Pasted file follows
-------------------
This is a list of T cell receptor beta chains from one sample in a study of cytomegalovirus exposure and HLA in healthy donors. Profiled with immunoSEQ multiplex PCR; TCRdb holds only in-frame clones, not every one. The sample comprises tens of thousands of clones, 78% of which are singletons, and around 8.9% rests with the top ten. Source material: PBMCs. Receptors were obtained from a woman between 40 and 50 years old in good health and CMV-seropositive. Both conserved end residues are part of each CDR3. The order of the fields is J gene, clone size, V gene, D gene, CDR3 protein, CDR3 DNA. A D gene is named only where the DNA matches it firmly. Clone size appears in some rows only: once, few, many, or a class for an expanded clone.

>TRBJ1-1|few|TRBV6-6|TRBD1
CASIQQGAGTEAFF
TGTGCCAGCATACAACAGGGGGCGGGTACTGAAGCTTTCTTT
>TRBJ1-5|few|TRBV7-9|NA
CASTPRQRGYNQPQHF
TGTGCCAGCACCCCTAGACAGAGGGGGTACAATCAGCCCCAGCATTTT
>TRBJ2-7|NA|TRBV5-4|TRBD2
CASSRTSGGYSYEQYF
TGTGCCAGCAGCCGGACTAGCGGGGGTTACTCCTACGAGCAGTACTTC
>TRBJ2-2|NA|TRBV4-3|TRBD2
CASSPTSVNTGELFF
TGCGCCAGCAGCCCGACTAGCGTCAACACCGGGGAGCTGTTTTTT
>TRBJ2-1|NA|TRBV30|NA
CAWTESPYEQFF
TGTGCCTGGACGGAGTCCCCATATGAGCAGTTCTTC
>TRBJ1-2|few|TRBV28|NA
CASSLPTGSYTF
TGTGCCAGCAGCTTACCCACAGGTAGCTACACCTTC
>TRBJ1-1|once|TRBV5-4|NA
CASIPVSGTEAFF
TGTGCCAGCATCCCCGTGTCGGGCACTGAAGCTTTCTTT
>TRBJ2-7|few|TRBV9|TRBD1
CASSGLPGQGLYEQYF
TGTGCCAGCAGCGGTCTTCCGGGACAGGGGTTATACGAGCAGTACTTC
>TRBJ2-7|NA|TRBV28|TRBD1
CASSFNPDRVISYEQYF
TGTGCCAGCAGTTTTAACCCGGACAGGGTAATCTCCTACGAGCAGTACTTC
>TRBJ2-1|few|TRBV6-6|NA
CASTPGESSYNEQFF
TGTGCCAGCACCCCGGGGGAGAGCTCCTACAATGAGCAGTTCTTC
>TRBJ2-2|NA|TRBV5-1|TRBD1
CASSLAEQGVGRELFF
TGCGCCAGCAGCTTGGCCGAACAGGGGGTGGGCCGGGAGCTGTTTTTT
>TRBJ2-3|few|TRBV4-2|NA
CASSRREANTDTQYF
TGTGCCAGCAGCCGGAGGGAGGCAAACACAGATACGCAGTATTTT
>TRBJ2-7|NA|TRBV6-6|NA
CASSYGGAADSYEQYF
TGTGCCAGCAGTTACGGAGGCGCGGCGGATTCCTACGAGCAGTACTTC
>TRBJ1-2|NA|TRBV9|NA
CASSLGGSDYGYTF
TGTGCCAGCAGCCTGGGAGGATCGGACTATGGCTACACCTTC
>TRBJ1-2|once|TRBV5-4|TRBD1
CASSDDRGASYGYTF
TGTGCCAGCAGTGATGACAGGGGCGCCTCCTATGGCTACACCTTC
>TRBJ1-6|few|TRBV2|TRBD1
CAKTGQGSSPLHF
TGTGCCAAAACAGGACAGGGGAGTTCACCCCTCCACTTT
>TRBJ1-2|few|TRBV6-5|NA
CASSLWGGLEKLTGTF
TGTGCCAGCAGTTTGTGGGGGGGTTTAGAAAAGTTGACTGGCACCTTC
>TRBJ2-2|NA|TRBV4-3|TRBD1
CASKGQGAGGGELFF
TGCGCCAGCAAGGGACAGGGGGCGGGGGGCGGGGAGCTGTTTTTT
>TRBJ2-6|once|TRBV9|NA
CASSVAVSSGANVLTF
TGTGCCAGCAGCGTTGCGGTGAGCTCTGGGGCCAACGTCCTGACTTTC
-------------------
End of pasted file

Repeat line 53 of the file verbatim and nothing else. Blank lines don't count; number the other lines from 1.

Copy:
>TRBJ2-2|NA|TRBV4-3|TRBD1